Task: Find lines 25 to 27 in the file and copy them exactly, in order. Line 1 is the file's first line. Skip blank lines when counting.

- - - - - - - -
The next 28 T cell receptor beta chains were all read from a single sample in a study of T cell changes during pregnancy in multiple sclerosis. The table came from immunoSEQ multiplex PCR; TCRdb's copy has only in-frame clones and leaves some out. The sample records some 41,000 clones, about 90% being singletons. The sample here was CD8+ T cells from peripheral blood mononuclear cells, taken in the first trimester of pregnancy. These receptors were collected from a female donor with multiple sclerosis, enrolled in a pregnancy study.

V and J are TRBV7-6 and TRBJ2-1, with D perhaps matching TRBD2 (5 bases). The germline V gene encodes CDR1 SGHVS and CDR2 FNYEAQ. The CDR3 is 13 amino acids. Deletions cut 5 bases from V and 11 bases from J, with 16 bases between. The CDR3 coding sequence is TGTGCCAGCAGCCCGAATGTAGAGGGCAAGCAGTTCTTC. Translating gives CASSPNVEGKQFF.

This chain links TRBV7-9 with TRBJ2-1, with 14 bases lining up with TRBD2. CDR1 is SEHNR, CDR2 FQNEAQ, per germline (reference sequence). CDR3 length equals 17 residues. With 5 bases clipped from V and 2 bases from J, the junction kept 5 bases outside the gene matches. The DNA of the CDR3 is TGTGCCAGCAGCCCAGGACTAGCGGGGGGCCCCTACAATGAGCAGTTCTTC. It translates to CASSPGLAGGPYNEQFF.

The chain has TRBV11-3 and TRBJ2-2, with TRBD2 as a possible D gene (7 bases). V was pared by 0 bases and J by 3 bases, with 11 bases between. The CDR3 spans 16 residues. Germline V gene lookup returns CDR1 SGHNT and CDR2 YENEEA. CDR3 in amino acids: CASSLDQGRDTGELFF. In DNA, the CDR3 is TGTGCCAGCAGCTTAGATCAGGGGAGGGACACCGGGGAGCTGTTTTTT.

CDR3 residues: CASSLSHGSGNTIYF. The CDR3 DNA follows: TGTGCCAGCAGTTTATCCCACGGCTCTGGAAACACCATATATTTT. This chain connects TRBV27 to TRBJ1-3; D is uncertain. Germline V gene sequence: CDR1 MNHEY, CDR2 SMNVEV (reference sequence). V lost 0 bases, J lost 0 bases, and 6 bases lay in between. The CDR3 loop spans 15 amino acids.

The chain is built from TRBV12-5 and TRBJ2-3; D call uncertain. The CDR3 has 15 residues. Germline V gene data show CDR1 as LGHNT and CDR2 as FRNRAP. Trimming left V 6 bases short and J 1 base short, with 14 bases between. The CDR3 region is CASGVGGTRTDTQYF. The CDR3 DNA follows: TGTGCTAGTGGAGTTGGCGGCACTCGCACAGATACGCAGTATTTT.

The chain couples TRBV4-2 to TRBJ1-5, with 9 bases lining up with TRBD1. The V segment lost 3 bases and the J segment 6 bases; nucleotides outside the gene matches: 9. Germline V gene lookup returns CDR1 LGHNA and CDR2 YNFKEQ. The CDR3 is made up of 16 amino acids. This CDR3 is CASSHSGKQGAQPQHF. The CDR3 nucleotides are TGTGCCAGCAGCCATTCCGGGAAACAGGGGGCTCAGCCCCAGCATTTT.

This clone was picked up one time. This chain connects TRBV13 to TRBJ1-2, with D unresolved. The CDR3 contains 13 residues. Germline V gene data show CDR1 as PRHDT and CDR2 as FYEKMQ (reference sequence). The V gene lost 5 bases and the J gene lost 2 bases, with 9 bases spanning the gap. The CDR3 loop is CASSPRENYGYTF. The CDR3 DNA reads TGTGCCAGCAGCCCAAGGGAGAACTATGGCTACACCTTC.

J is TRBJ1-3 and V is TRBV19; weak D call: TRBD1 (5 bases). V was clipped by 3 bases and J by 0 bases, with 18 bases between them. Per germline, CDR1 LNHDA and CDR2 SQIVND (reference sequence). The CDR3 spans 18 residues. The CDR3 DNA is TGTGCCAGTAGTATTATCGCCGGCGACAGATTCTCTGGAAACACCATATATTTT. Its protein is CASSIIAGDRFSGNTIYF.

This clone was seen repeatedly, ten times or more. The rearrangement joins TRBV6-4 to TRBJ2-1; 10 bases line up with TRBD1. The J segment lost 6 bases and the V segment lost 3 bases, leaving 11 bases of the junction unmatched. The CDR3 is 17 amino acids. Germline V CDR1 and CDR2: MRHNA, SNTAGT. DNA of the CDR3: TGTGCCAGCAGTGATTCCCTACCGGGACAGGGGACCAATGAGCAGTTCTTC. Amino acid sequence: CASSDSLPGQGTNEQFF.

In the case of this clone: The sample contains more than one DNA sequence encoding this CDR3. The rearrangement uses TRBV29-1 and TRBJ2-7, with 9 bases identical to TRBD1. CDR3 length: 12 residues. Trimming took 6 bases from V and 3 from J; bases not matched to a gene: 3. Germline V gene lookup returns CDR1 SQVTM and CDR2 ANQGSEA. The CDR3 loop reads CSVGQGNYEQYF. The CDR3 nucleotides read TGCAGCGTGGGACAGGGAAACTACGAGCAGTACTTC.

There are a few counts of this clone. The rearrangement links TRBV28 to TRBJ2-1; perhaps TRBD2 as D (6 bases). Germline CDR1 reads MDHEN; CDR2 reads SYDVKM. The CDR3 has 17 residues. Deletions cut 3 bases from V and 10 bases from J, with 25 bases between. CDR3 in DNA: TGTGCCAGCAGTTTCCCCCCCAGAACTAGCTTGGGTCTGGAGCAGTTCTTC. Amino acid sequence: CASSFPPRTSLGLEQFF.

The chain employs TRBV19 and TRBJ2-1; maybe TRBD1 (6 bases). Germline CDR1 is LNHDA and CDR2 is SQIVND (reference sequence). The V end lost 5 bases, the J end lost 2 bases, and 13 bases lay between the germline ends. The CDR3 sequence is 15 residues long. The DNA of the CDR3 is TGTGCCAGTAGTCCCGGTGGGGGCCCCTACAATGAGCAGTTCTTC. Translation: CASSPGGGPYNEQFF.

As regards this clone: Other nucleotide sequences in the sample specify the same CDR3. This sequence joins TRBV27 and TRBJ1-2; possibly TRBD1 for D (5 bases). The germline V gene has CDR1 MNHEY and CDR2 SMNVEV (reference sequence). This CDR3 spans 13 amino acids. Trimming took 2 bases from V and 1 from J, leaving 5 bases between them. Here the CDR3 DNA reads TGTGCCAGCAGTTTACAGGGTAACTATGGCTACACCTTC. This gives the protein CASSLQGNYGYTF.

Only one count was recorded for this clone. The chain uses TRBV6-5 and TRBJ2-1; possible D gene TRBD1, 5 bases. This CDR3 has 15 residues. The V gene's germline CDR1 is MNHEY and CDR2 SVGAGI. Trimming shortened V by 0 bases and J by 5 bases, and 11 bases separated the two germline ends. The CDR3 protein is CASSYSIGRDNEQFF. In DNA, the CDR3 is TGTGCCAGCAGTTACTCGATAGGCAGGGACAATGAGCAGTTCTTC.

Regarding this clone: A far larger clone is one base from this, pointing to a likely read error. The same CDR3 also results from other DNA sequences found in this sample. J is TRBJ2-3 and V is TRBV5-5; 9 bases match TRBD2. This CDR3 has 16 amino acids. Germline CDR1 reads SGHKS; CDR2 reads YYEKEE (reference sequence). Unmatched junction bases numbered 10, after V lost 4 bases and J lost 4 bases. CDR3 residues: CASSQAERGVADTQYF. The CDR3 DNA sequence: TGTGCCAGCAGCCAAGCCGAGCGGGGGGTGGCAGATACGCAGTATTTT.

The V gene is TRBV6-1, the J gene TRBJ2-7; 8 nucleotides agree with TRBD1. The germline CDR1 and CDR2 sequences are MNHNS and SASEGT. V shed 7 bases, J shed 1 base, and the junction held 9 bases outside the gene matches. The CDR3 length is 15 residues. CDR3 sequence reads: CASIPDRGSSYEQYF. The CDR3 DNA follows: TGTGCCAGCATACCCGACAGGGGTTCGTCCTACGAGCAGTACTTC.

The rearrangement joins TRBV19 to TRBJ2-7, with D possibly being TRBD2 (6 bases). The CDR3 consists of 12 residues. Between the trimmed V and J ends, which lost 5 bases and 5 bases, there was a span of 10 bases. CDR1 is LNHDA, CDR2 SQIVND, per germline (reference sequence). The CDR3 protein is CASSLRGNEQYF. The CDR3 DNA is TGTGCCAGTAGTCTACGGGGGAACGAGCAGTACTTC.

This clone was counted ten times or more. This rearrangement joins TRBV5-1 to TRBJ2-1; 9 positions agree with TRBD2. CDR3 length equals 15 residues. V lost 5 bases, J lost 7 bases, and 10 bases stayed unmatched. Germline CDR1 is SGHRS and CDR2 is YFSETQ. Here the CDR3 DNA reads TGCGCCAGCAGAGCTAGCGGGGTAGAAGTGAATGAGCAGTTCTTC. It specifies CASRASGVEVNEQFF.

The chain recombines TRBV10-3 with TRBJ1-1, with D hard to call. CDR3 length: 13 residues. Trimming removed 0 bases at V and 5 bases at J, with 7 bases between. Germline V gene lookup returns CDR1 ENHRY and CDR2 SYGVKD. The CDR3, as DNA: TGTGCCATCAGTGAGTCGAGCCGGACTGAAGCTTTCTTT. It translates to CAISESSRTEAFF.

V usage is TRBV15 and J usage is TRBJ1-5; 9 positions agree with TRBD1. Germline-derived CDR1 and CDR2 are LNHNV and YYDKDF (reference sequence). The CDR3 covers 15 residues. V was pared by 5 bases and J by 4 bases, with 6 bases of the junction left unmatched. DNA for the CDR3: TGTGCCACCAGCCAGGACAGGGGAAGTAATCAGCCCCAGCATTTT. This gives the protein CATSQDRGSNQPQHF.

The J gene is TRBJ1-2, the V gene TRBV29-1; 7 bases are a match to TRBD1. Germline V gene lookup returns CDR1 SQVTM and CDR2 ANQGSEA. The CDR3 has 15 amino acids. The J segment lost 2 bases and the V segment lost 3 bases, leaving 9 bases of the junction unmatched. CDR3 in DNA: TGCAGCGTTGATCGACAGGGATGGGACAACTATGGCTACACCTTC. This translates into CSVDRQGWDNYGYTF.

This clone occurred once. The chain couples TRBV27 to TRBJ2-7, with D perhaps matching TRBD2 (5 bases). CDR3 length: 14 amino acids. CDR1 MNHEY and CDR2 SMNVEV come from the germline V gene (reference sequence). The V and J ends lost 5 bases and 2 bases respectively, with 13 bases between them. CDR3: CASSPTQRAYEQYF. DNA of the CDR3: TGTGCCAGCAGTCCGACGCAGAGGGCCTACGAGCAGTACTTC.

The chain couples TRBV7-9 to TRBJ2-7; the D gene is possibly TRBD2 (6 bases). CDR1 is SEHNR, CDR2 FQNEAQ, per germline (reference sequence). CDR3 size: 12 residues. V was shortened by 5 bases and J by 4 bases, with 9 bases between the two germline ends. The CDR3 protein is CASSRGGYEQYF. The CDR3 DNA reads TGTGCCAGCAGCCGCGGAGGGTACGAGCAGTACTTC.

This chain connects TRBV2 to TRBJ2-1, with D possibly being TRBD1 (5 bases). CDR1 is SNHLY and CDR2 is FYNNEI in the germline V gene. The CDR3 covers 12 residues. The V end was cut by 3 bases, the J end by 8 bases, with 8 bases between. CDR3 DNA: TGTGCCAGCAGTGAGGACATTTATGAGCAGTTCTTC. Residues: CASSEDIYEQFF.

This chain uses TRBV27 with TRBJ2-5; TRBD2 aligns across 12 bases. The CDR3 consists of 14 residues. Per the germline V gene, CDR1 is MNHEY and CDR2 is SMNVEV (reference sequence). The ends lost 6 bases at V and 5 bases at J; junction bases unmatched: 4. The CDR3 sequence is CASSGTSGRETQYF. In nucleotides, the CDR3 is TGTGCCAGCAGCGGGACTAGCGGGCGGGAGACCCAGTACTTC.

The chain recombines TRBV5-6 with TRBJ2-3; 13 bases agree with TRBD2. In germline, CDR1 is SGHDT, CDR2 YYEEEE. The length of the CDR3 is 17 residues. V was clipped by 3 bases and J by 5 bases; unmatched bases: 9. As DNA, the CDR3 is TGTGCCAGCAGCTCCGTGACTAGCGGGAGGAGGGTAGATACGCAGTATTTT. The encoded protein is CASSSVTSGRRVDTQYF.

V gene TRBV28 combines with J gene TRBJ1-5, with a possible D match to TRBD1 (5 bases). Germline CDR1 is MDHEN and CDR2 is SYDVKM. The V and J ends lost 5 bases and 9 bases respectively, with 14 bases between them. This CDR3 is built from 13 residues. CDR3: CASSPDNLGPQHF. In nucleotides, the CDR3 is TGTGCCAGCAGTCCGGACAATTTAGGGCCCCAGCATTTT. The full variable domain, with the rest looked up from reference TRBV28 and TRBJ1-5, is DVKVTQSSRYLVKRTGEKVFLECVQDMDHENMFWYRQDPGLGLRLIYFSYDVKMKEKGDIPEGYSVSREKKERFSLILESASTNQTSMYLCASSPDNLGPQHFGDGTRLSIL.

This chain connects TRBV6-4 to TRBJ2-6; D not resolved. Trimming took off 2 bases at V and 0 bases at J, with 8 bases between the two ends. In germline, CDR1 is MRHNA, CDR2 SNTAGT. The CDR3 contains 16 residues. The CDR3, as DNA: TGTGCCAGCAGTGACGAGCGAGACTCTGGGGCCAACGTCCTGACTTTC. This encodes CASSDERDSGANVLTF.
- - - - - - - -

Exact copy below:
This chain connects TRBV2 to TRBJ2-1, with D possibly being TRBD1 (5 bases). CDR1 is SNHLY and CDR2 is FYNNEI in the germline V gene. The CDR3 covers 12 residues. The V end was cut by 3 bases, the J end by 8 bases, with 8 bases between. CDR3 DNA: TGTGCCAGCAGTGAGGACATTTATGAGCAGTTCTTC. Residues: CASSEDIYEQFF.

This chain uses TRBV27 with TRBJ2-5; TRBD2 aligns across 12 bases. The CDR3 consists of 14 residues. Per the germline V gene, CDR1 is MNHEY and CDR2 is SMNVEV (reference sequence). The ends lost 6 bases at V and 5 bases at J; junction bases unmatched: 4. The CDR3 sequence is CASSGTSGRETQYF. In nucleotides, the CDR3 is TGTGCCAGCAGCGGGACTAGCGGGCGGGAGACCCAGTACTTC.

The chain recombines TRBV5-6 with TRBJ2-3; 13 bases agree with TRBD2. In germline, CDR1 is SGHDT, CDR2 YYEEEE. The length of the CDR3 is 17 residues. V was clipped by 3 bases and J by 5 bases; unmatched bases: 9. As DNA, the CDR3 is TGTGCCAGCAGCTCCGTGACTAGCGGGAGGAGGGTAGATACGCAGTATTTT. The encoded protein is CASSSVTSGRRVDTQYF.